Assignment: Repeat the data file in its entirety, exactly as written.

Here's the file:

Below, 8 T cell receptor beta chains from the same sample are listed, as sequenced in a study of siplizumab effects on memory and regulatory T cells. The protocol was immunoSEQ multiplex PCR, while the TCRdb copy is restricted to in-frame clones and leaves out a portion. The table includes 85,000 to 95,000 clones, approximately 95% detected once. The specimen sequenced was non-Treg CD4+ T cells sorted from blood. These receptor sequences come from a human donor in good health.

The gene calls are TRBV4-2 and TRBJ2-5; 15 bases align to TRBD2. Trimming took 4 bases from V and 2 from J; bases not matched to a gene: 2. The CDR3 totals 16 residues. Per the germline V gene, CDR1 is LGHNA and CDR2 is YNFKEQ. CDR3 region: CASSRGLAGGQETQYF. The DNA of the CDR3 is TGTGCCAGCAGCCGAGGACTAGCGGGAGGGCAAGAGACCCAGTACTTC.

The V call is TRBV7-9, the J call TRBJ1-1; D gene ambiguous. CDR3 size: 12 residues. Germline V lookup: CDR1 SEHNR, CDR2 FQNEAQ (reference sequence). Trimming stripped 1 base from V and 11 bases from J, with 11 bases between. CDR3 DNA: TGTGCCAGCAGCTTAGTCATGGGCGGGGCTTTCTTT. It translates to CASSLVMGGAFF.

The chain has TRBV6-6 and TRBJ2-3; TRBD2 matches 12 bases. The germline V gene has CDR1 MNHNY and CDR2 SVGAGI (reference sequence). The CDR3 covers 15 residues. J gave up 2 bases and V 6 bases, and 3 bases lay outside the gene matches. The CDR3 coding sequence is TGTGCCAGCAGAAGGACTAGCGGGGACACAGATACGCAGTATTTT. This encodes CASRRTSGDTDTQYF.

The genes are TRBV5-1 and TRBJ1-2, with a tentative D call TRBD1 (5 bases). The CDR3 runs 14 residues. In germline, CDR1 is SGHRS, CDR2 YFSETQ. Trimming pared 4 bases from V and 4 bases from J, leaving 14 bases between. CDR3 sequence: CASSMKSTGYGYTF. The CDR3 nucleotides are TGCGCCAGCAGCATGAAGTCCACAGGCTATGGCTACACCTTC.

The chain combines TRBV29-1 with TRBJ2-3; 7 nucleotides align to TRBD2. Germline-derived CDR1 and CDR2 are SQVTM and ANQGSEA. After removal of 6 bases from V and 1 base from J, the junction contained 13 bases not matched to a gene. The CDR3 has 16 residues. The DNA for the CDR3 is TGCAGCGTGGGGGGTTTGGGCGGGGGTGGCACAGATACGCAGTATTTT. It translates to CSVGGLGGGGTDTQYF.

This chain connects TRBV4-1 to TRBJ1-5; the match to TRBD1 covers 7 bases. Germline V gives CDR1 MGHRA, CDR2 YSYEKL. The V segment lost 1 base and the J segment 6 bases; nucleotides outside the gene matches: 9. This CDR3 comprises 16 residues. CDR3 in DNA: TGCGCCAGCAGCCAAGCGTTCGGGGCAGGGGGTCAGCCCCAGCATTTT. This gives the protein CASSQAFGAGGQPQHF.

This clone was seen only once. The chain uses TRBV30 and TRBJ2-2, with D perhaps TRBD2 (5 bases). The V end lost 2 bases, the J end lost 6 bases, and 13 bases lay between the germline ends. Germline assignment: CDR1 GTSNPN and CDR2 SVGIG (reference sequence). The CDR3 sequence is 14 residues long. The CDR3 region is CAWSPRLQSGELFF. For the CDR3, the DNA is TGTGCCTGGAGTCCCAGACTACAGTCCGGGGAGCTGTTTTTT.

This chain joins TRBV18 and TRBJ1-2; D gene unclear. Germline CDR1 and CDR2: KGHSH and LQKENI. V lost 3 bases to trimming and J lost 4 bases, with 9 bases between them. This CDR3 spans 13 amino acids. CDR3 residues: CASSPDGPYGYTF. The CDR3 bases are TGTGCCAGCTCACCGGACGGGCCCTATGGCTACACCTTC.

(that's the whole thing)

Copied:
Below, 8 T cell receptor beta chains from the same sample are listed, as sequenced in a study of siplizumab effects on memory and regulatory T cells. The protocol was immunoSEQ multiplex PCR, while the TCRdb copy is restricted to in-frame clones and leaves out a portion. The table includes 85,000 to 95,000 clones, approximately 95% detected once. The specimen sequenced was non-Treg CD4+ T cells sorted from blood. These receptor sequences come from a human donor in good health.

The gene calls are TRBV4-2 and TRBJ2-5; 15 bases align to TRBD2. Trimming took 4 bases from V and 2 from J; bases not matched to a gene: 2. The CDR3 totals 16 residues. Per the germline V gene, CDR1 is LGHNA and CDR2 is YNFKEQ. CDR3 region: CASSRGLAGGQETQYF. The DNA of the CDR3 is TGTGCCAGCAGCCGAGGACTAGCGGGAGGGCAAGAGACCCAGTACTTC.

The V call is TRBV7-9, the J call TRBJ1-1; D gene ambiguous. CDR3 size: 12 residues. Germline V lookup: CDR1 SEHNR, CDR2 FQNEAQ (reference sequence). Trimming stripped 1 base from V and 11 bases from J, with 11 bases between. CDR3 DNA: TGTGCCAGCAGCTTAGTCATGGGCGGGGCTTTCTTT. It translates to CASSLVMGGAFF.

The chain has TRBV6-6 and TRBJ2-3; TRBD2 matches 12 bases. The germline V gene has CDR1 MNHNY and CDR2 SVGAGI (reference sequence). The CDR3 covers 15 residues. J gave up 2 bases and V 6 bases, and 3 bases lay outside the gene matches. The CDR3 coding sequence is TGTGCCAGCAGAAGGACTAGCGGGGACACAGATACGCAGTATTTT. This encodes CASRRTSGDTDTQYF.

The genes are TRBV5-1 and TRBJ1-2, with a tentative D call TRBD1 (5 bases). The CDR3 runs 14 residues. In germline, CDR1 is SGHRS, CDR2 YFSETQ. Trimming pared 4 bases from V and 4 bases from J, leaving 14 bases between. CDR3 sequence: CASSMKSTGYGYTF. The CDR3 nucleotides are TGCGCCAGCAGCATGAAGTCCACAGGCTATGGCTACACCTTC.

The chain combines TRBV29-1 with TRBJ2-3; 7 nucleotides align to TRBD2. Germline-derived CDR1 and CDR2 are SQVTM and ANQGSEA. After removal of 6 bases from V and 1 base from J, the junction contained 13 bases not matched to a gene. The CDR3 has 16 residues. The DNA for the CDR3 is TGCAGCGTGGGGGGTTTGGGCGGGGGTGGCACAGATACGCAGTATTTT. It translates to CSVGGLGGGGTDTQYF.

This chain connects TRBV4-1 to TRBJ1-5; the match to TRBD1 covers 7 bases. Germline V gives CDR1 MGHRA, CDR2 YSYEKL. The V segment lost 1 base and the J segment 6 bases; nucleotides outside the gene matches: 9. This CDR3 comprises 16 residues. CDR3 in DNA: TGCGCCAGCAGCCAAGCGTTCGGGGCAGGGGGTCAGCCCCAGCATTTT. This gives the protein CASSQAFGAGGQPQHF.

This clone was seen only once. The chain uses TRBV30 and TRBJ2-2, with D perhaps TRBD2 (5 bases). The V end lost 2 bases, the J end lost 6 bases, and 13 bases lay between the germline ends. Germline assignment: CDR1 GTSNPN and CDR2 SVGIG (reference sequence). The CDR3 sequence is 14 residues long. The CDR3 region is CAWSPRLQSGELFF. For the CDR3, the DNA is TGTGCCTGGAGTCCCAGACTACAGTCCGGGGAGCTGTTTTTT.

This chain joins TRBV18 and TRBJ1-2; D gene unclear. Germline CDR1 and CDR2: KGHSH and LQKENI. V lost 3 bases to trimming and J lost 4 bases, with 9 bases between them. This CDR3 spans 13 amino acids. CDR3 residues: CASSPDGPYGYTF. The CDR3 bases are TGTGCCAGCTCACCGGACGGGCCCTATGGCTACACCTTC.